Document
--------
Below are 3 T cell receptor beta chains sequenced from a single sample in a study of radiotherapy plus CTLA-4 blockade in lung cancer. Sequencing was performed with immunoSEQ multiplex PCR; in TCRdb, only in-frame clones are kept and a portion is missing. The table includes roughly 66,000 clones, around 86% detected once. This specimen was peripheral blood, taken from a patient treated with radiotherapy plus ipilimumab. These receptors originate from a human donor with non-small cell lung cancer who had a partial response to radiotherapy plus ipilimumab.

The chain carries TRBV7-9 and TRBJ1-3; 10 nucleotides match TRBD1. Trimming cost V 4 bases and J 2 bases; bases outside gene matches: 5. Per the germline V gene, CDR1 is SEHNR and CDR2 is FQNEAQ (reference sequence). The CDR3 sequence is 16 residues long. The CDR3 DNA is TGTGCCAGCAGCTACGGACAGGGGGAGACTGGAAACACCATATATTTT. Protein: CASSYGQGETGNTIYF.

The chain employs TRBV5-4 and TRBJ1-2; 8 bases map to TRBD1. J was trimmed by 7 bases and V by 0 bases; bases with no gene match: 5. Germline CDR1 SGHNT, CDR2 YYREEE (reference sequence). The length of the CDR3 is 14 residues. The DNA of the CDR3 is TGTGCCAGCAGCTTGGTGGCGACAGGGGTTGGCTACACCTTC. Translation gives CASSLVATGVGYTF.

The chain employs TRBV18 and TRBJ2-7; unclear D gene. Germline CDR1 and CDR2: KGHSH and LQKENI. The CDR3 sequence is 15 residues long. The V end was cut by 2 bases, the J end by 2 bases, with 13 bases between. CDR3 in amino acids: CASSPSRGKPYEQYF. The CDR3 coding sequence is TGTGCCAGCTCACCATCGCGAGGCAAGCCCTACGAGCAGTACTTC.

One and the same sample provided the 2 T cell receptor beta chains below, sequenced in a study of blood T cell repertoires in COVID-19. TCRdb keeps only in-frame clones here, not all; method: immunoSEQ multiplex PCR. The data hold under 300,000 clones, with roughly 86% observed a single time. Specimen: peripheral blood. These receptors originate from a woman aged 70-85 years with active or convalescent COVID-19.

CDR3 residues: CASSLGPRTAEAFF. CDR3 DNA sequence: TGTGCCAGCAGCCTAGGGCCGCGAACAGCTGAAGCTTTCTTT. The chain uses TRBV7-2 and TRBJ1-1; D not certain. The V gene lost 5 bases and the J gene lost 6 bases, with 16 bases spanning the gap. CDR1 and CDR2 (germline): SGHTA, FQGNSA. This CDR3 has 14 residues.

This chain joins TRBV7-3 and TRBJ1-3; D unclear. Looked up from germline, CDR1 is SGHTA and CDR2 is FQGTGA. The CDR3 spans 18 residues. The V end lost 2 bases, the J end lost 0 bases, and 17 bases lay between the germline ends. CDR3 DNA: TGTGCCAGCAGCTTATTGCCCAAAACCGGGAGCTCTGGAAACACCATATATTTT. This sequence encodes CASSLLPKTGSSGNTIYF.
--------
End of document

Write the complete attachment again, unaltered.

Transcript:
Below are 3 T cell receptor beta chains sequenced from a single sample in a study of radiotherapy plus CTLA-4 blockade in lung cancer. Sequencing was performed with immunoSEQ multiplex PCR; in TCRdb, only in-frame clones are kept and a portion is missing. The table includes roughly 66,000 clones, around 86% detected once. This specimen was peripheral blood, taken from a patient treated with radiotherapy plus ipilimumab. These receptors originate from a human donor with non-small cell lung cancer who had a partial response to radiotherapy plus ipilimumab.

The chain carries TRBV7-9 and TRBJ1-3; 10 nucleotides match TRBD1. Trimming cost V 4 bases and J 2 bases; bases outside gene matches: 5. Per the germline V gene, CDR1 is SEHNR and CDR2 is FQNEAQ (reference sequence). The CDR3 sequence is 16 residues long. The CDR3 DNA is TGTGCCAGCAGCTACGGACAGGGGGAGACTGGAAACACCATATATTTT. Protein: CASSYGQGETGNTIYF.

The chain employs TRBV5-4 and TRBJ1-2; 8 bases map to TRBD1. J was trimmed by 7 bases and V by 0 bases; bases with no gene match: 5. Germline CDR1 SGHNT, CDR2 YYREEE (reference sequence). The length of the CDR3 is 14 residues. The DNA of the CDR3 is TGTGCCAGCAGCTTGGTGGCGACAGGGGTTGGCTACACCTTC. Translation gives CASSLVATGVGYTF.

The chain employs TRBV18 and TRBJ2-7; unclear D gene. Germline CDR1 and CDR2: KGHSH and LQKENI. The CDR3 sequence is 15 residues long. The V end was cut by 2 bases, the J end by 2 bases, with 13 bases between. CDR3 in amino acids: CASSPSRGKPYEQYF. The CDR3 coding sequence is TGTGCCAGCTCACCATCGCGAGGCAAGCCCTACGAGCAGTACTTC.

One and the same sample provided the 2 T cell receptor beta chains below, sequenced in a study of blood T cell repertoires in COVID-19. TCRdb keeps only in-frame clones here, not all; method: immunoSEQ multiplex PCR. The data hold under 300,000 clones, with roughly 86% observed a single time. Specimen: peripheral blood. These receptors originate from a woman aged 70-85 years with active or convalescent COVID-19.

CDR3 residues: CASSLGPRTAEAFF. CDR3 DNA sequence: TGTGCCAGCAGCCTAGGGCCGCGAACAGCTGAAGCTTTCTTT. The chain uses TRBV7-2 and TRBJ1-1; D not certain. The V gene lost 5 bases and the J gene lost 6 bases, with 16 bases spanning the gap. CDR1 and CDR2 (germline): SGHTA, FQGNSA. This CDR3 has 14 residues.

This chain joins TRBV7-3 and TRBJ1-3; D unclear. Looked up from germline, CDR1 is SGHTA and CDR2 is FQGTGA. The CDR3 spans 18 residues. The V end lost 2 bases, the J end lost 0 bases, and 17 bases lay between the germline ends. CDR3 DNA: TGTGCCAGCAGCTTATTGCCCAAAACCGGGAGCTCTGGAAACACCATATATTTT. This sequence encodes CASSLLPKTGSSGNTIYF.